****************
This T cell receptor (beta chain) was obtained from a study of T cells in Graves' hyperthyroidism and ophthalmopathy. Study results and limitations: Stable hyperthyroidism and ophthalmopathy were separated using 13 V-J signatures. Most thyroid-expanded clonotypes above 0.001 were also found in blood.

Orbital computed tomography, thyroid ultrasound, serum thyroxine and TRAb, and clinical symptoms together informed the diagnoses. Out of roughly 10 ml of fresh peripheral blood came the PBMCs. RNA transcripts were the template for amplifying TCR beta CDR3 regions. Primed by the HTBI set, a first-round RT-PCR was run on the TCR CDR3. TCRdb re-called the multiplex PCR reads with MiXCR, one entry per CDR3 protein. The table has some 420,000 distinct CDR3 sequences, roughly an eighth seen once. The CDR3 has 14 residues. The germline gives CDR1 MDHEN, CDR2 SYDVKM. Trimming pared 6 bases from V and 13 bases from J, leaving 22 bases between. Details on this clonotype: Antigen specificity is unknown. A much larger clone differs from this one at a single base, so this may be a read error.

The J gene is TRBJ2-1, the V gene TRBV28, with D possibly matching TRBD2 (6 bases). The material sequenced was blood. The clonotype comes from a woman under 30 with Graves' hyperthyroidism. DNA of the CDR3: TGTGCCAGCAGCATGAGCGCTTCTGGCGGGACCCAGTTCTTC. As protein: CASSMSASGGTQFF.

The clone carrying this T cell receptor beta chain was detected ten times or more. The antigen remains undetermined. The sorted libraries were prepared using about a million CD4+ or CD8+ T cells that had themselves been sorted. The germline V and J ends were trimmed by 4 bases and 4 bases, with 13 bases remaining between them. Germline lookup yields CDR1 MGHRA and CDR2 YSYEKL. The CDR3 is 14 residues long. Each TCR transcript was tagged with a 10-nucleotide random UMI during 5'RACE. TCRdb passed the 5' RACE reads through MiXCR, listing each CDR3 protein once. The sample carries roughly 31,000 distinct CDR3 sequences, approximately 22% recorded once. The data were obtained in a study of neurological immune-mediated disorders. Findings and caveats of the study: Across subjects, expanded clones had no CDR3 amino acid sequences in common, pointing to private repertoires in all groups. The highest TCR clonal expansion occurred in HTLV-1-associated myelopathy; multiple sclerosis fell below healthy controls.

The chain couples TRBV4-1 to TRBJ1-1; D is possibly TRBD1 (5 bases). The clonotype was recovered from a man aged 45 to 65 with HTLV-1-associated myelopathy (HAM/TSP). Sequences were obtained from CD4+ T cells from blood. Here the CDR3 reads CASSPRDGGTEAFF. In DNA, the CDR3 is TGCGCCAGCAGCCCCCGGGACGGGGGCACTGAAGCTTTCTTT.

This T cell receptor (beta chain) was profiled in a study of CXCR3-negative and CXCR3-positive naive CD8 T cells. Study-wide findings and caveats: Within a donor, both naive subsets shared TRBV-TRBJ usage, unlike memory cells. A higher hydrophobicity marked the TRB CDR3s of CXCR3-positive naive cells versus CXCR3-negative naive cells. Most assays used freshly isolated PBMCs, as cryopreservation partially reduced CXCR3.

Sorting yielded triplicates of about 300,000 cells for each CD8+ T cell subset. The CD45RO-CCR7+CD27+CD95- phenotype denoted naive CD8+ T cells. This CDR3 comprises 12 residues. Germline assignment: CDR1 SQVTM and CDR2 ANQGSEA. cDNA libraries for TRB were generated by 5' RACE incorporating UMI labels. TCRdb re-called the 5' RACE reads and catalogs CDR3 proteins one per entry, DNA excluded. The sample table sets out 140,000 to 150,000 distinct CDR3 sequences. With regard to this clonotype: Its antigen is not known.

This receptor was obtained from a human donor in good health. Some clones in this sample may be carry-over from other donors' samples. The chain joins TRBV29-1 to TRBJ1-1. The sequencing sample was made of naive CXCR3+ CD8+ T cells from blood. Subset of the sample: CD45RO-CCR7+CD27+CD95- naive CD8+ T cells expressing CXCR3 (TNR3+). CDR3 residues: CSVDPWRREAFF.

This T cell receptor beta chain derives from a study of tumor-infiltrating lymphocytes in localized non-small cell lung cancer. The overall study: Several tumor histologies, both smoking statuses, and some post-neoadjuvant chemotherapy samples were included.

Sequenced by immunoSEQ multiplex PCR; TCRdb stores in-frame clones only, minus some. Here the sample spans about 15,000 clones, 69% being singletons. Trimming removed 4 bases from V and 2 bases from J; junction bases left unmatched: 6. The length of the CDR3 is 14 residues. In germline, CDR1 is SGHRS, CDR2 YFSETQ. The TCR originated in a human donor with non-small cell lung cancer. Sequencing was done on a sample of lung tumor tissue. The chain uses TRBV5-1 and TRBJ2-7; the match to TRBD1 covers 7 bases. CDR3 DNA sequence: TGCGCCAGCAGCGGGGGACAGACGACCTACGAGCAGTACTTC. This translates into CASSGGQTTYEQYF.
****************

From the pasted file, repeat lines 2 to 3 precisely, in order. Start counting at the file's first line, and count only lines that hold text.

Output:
Orbital computed tomography, thyroid ultrasound, serum thyroxine and TRAb, and clinical symptoms together informed the diagnoses. Out of roughly 10 ml of fresh peripheral blood came the PBMCs. RNA transcripts were the template for amplifying TCR beta CDR3 regions. Primed by the HTBI set, a first-round RT-PCR was run on the TCR CDR3. TCRdb re-called the multiplex PCR reads with MiXCR, one entry per CDR3 protein. The table has some 420,000 distinct CDR3 sequences, roughly an eighth seen once. The CDR3 has 14 residues. The germline gives CDR1 MDHEN, CDR2 SYDVKM. Trimming pared 6 bases from V and 13 bases from J, leaving 22 bases between. Details on this clonotype: Antigen specificity is unknown. A much larger clone differs from this one at a single base, so this may be a read error.

The J gene is TRBJ2-1, the V gene TRBV28, with D possibly matching TRBD2 (6 bases). The material sequenced was blood. The clonotype comes from a woman under 30 with Graves' hyperthyroidism. DNA of the CDR3: TGTGCCAGCAGCATGAGCGCTTCTGGCGGGACCCAGTTCTTC. As protein: CASSMSASGGTQFF.